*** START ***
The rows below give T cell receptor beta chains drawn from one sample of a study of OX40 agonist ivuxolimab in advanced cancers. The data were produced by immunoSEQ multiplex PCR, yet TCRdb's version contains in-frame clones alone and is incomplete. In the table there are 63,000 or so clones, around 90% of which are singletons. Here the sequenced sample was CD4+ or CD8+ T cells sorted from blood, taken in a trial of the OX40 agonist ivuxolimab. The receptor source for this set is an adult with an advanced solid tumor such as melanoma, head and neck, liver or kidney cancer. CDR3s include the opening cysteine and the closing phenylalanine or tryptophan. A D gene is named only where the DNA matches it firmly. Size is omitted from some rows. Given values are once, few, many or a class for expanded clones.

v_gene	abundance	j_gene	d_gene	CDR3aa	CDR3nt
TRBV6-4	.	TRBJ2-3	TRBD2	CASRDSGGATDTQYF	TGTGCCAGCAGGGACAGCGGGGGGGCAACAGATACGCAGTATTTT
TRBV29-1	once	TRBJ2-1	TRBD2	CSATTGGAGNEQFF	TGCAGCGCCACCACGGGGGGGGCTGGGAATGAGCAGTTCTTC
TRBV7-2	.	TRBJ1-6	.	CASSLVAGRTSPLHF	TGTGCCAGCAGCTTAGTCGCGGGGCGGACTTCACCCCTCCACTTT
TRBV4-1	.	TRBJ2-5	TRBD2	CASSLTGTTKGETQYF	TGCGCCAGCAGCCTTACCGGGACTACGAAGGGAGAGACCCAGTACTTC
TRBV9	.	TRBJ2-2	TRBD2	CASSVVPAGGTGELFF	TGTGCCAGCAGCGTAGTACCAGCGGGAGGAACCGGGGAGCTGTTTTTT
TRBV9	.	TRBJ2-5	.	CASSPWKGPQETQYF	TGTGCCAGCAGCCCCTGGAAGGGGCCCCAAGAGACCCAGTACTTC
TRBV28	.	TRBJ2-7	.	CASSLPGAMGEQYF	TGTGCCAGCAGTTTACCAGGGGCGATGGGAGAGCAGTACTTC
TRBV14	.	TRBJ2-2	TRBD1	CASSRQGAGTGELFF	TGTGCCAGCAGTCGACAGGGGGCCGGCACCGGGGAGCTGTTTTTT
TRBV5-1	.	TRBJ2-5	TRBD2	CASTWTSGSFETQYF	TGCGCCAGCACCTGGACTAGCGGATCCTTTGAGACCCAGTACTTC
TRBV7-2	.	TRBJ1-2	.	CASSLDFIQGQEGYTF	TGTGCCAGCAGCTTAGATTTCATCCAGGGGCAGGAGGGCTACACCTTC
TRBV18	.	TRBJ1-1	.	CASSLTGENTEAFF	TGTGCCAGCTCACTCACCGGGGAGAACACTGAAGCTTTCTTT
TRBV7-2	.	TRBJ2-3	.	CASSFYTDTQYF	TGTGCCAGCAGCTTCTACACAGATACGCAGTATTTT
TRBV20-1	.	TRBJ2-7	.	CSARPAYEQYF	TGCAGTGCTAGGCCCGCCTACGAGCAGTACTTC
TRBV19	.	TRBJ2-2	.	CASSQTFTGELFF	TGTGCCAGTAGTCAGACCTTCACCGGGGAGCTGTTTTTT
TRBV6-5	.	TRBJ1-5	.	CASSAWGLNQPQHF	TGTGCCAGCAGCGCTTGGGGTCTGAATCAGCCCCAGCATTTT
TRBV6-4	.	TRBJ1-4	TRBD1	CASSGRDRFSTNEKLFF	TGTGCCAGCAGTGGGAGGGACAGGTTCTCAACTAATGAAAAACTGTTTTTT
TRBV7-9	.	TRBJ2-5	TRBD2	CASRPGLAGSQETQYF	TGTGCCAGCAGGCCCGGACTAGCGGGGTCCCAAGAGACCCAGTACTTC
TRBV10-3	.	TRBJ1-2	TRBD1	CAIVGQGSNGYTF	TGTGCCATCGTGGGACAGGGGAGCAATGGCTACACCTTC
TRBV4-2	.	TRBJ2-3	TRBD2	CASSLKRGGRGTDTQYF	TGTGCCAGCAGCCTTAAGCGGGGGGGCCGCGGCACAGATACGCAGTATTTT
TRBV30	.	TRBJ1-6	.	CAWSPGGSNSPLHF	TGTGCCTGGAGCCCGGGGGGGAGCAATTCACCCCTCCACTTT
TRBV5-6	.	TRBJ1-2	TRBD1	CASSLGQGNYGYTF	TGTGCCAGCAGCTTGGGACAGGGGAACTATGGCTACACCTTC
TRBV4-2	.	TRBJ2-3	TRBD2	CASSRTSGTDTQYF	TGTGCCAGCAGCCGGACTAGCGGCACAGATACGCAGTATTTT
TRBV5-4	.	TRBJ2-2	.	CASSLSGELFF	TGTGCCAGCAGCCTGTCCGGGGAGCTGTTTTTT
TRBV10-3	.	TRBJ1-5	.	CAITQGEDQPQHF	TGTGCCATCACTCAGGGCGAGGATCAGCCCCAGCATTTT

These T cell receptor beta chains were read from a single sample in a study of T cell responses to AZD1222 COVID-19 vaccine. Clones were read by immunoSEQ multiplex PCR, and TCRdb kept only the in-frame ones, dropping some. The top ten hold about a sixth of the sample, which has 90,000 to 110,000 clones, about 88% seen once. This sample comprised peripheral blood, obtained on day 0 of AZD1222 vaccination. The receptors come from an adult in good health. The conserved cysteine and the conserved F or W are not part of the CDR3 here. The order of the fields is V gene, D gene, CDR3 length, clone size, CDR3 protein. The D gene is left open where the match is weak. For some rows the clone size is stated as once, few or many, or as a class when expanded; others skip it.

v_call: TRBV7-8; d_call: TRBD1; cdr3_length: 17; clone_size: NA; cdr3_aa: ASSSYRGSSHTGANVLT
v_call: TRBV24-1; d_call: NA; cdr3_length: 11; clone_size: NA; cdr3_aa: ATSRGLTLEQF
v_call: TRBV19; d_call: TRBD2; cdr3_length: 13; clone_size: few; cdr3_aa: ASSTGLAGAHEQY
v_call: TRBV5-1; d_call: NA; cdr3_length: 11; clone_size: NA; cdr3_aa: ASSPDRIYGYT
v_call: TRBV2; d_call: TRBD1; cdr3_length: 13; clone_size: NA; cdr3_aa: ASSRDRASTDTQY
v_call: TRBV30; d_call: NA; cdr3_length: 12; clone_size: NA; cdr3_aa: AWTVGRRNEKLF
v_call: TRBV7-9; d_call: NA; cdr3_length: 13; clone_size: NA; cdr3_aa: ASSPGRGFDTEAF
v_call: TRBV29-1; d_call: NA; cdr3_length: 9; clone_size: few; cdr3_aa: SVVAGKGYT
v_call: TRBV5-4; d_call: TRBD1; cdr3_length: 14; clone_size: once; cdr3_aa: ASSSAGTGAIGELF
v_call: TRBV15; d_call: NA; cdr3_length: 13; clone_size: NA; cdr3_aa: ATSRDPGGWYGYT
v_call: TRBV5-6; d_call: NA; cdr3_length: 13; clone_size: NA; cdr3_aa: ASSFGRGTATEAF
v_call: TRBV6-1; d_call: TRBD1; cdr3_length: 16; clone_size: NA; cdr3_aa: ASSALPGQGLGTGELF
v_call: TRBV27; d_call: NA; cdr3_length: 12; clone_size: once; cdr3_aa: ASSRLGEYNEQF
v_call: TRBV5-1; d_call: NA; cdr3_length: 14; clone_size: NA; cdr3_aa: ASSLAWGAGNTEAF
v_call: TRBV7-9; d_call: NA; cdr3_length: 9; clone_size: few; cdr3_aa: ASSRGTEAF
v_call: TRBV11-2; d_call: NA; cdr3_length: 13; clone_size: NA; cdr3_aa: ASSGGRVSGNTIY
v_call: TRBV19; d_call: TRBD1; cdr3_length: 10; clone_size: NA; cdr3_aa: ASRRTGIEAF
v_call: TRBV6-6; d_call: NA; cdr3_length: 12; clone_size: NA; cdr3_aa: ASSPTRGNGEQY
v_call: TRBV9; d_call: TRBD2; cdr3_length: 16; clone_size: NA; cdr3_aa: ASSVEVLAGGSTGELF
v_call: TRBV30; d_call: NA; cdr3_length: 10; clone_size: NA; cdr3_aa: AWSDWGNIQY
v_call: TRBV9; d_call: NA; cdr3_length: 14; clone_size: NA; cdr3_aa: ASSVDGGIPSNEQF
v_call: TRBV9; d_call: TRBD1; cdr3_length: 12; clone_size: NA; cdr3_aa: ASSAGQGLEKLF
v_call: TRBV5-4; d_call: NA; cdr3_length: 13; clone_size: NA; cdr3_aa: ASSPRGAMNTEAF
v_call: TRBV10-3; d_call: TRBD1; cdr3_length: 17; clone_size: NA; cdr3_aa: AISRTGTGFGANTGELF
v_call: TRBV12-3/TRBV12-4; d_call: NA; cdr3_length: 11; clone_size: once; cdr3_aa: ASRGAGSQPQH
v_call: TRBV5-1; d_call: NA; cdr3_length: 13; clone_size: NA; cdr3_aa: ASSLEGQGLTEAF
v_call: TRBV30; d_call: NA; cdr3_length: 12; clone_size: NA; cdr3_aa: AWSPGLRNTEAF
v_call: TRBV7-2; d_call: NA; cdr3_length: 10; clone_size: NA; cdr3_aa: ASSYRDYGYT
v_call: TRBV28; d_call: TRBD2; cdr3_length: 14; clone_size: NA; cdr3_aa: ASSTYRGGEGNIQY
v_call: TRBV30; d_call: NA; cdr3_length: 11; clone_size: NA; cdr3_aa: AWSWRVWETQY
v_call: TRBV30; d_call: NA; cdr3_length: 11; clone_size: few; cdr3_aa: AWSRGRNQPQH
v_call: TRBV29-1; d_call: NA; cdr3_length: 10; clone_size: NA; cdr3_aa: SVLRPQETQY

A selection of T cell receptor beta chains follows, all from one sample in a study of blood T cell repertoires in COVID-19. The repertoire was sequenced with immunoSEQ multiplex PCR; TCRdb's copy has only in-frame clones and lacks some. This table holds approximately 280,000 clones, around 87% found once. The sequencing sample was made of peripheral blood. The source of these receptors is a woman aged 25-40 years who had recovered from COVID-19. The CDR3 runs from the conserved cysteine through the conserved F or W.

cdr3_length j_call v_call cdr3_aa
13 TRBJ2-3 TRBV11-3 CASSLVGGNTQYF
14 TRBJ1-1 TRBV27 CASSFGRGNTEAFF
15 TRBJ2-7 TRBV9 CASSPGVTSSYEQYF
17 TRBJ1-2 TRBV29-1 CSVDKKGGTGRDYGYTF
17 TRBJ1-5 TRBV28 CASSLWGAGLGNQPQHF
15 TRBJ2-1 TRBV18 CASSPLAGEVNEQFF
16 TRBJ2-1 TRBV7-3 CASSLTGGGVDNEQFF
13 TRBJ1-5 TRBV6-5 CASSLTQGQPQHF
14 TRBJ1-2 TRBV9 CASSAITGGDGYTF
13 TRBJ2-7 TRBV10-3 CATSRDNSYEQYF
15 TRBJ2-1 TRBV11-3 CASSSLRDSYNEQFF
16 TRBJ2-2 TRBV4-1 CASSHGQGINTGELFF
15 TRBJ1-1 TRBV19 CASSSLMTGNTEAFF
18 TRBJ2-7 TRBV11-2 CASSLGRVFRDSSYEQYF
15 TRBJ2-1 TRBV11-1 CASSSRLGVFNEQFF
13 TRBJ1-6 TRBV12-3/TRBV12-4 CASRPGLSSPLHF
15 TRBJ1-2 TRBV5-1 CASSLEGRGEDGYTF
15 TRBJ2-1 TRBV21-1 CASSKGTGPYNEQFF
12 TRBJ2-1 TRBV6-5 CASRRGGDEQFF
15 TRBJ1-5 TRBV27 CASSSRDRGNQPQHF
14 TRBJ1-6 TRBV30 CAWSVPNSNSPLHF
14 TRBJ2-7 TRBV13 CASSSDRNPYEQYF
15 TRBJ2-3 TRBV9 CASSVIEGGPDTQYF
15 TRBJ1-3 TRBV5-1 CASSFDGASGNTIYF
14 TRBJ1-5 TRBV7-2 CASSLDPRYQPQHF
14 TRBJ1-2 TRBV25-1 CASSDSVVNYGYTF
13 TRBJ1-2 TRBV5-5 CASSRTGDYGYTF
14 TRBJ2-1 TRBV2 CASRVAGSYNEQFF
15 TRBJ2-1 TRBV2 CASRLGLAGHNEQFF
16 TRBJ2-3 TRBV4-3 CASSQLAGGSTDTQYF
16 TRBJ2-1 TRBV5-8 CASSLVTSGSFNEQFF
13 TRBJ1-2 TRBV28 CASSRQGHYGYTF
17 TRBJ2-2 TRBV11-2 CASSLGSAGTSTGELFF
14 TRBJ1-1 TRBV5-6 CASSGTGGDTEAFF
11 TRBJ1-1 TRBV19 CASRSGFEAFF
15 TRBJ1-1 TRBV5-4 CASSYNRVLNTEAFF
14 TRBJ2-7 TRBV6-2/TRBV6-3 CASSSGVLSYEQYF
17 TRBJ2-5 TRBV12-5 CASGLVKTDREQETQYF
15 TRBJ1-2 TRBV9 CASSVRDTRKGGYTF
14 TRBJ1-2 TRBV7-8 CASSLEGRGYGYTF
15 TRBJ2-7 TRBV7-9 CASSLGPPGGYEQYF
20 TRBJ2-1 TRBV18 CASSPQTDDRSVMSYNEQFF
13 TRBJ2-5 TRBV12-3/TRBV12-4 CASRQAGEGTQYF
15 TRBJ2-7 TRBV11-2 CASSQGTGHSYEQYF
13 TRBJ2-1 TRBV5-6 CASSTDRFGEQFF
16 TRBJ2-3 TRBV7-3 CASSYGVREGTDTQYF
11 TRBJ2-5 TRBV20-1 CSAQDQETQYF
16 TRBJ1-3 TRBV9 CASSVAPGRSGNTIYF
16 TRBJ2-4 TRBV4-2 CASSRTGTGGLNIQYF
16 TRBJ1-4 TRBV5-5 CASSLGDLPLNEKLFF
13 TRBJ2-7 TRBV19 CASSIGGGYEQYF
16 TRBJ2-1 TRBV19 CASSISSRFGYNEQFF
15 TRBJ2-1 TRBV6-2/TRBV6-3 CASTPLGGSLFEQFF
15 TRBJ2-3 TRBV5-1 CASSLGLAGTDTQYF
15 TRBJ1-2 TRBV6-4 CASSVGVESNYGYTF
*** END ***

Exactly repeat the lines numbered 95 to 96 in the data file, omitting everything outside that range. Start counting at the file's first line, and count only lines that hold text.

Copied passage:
14 TRBJ1-1 TRBV5-6 CASSGTGGDTEAFF
11 TRBJ1-1 TRBV19 CASRSGFEAFF